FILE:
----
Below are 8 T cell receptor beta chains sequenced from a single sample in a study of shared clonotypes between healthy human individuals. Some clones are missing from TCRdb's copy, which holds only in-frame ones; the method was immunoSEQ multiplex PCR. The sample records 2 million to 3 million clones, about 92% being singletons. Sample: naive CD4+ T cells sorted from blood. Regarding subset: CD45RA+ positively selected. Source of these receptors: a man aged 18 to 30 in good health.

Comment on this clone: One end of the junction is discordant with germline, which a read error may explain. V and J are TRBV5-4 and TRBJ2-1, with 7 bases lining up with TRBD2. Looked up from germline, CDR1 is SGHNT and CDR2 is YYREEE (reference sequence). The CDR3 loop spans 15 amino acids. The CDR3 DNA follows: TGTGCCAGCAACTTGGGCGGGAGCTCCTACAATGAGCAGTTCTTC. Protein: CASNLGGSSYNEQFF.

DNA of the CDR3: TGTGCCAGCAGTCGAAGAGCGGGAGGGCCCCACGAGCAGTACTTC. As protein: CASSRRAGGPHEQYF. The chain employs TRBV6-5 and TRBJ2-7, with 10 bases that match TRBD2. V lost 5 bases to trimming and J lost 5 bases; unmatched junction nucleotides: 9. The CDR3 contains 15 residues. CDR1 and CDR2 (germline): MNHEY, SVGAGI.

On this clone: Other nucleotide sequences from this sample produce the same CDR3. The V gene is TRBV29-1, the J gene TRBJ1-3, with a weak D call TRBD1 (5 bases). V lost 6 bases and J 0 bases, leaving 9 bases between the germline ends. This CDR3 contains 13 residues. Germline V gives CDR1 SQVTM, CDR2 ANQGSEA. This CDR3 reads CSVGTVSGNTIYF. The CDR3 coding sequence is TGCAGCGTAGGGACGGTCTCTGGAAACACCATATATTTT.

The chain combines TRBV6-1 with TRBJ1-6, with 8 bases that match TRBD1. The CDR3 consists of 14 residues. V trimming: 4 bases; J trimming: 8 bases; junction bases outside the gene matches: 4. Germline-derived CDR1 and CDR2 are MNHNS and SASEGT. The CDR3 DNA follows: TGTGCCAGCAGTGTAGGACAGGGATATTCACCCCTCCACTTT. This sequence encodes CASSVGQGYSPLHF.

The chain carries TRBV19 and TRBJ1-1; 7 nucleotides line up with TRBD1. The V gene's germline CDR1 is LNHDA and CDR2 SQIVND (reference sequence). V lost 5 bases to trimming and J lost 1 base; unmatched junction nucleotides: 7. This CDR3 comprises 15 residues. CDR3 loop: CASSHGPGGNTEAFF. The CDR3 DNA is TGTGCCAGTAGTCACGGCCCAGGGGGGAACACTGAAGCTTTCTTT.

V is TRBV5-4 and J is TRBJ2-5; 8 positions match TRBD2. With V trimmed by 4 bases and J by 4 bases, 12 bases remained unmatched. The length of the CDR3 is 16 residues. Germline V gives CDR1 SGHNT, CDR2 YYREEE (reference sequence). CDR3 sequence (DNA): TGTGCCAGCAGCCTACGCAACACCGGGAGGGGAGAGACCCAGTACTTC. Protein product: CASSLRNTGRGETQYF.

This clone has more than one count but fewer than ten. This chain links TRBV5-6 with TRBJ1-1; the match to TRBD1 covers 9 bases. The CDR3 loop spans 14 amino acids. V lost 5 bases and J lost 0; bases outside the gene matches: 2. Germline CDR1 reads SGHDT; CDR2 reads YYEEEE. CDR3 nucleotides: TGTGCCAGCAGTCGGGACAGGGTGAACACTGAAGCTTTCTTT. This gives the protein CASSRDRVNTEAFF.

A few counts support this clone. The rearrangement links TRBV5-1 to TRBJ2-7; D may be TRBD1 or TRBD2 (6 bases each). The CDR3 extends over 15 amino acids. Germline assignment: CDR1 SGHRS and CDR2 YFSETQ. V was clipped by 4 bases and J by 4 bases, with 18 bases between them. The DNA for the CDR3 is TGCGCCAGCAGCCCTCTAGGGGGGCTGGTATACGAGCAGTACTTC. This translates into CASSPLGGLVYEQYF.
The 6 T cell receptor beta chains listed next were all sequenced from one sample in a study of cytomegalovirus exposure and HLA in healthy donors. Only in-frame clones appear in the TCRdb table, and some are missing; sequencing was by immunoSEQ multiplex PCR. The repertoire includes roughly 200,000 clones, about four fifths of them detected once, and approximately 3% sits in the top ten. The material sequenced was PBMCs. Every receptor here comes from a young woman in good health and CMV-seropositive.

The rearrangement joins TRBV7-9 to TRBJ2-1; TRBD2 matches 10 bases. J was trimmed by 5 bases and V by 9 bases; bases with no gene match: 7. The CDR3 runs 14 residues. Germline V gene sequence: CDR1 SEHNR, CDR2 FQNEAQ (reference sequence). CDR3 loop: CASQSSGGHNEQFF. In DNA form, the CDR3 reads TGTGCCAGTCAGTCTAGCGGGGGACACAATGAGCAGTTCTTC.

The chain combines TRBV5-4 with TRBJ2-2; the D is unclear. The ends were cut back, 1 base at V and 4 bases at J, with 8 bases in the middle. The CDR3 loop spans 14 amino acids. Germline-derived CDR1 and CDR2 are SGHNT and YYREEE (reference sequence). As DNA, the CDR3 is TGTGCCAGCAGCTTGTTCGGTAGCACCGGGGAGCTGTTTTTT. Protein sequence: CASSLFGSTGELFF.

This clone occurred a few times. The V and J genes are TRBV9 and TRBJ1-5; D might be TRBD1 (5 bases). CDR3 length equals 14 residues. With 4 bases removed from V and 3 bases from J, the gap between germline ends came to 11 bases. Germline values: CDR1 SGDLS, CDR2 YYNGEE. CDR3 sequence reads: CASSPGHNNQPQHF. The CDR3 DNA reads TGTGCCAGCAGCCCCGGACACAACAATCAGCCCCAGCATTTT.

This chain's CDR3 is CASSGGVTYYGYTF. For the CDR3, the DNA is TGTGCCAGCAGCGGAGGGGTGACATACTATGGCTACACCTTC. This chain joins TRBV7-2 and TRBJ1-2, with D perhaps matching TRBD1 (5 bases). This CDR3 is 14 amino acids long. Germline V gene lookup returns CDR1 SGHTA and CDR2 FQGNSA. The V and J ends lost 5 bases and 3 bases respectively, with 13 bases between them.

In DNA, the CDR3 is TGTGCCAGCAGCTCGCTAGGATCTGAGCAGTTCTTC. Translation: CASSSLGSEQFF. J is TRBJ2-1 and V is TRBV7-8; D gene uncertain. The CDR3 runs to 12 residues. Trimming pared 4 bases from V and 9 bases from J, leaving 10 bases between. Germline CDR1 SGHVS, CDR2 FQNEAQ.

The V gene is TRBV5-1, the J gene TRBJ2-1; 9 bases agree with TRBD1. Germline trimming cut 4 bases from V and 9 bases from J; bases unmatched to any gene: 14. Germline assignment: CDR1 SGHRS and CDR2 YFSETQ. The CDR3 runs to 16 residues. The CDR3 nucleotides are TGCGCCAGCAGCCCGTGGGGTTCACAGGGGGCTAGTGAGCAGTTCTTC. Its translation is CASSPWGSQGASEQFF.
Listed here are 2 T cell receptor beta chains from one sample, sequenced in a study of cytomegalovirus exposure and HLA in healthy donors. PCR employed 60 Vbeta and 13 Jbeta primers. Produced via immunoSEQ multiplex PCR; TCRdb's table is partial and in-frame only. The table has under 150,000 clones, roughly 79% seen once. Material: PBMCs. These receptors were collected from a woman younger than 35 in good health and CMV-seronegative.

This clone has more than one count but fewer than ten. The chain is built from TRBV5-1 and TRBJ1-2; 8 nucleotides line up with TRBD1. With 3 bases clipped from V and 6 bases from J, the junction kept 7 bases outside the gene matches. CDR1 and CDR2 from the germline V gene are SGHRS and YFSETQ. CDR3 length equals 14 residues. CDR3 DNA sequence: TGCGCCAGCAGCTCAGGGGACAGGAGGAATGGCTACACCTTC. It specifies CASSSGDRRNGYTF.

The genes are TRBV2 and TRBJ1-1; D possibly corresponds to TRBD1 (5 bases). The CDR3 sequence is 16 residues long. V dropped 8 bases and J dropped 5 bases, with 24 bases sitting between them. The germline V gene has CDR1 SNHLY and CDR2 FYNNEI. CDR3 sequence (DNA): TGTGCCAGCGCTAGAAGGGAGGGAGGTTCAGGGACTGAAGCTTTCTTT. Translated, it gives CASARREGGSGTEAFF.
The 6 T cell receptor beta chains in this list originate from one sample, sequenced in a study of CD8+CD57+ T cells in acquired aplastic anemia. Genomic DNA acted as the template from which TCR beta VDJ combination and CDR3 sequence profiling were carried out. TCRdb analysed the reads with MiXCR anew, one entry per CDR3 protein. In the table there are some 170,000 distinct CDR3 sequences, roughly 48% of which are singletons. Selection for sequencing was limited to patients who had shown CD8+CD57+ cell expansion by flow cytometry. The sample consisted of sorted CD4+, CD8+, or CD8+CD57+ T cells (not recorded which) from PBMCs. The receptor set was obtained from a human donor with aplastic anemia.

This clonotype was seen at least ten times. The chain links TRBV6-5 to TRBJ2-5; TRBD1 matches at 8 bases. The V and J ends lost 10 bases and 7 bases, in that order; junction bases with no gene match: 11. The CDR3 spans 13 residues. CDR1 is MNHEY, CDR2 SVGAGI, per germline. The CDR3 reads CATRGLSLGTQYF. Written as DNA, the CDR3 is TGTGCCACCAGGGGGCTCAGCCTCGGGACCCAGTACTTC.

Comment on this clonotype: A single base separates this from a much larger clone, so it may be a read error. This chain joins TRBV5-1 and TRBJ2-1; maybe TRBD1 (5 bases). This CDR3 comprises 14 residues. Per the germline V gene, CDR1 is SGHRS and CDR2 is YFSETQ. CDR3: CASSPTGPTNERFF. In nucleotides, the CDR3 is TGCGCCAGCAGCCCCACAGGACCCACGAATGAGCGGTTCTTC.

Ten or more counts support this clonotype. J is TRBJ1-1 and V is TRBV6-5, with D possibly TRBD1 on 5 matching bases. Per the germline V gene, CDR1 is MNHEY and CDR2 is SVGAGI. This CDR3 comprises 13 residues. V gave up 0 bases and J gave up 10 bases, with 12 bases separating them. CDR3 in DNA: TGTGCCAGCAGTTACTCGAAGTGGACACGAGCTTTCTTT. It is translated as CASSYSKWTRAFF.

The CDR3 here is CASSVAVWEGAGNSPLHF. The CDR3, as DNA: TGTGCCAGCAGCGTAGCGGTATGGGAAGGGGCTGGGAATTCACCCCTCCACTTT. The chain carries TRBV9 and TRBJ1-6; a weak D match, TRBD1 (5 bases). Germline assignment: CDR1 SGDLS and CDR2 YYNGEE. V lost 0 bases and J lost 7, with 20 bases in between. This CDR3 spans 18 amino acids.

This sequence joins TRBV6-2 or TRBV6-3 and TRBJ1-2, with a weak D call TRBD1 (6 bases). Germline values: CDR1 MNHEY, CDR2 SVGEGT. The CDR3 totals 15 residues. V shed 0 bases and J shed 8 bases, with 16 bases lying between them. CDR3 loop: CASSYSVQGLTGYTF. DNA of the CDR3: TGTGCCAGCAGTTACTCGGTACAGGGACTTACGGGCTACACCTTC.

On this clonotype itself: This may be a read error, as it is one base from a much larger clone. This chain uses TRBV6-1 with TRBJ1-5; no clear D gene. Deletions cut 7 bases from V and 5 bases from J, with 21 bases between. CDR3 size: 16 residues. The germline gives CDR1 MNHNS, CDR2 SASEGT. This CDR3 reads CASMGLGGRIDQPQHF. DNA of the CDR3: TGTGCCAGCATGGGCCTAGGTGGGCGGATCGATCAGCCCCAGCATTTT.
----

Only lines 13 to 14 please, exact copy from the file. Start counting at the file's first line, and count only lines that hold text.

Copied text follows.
This clone occurred a few times. The V and J genes are TRBV9 and TRBJ1-5; D might be TRBD1 (5 bases). CDR3 length equals 14 residues. With 4 bases removed from V and 3 bases from J, the gap between germline ends came to 11 bases. Germline values: CDR1 SGDLS, CDR2 YYNGEE. CDR3 sequence reads: CASSPGHNNQPQHF. The CDR3 DNA reads TGTGCCAGCAGCCCCGGACACAACAATCAGCCCCAGCATTTT.

This chain's CDR3 is CASSGGVTYYGYTF. For the CDR3, the DNA is TGTGCCAGCAGCGGAGGGGTGACATACTATGGCTACACCTTC. This chain joins TRBV7-2 and TRBJ1-2, with D perhaps matching TRBD1 (5 bases). This CDR3 is 14 amino acids long. Germline V gene lookup returns CDR1 SGHTA and CDR2 FQGNSA. The V and J ends lost 5 bases and 3 bases respectively, with 13 bases between them.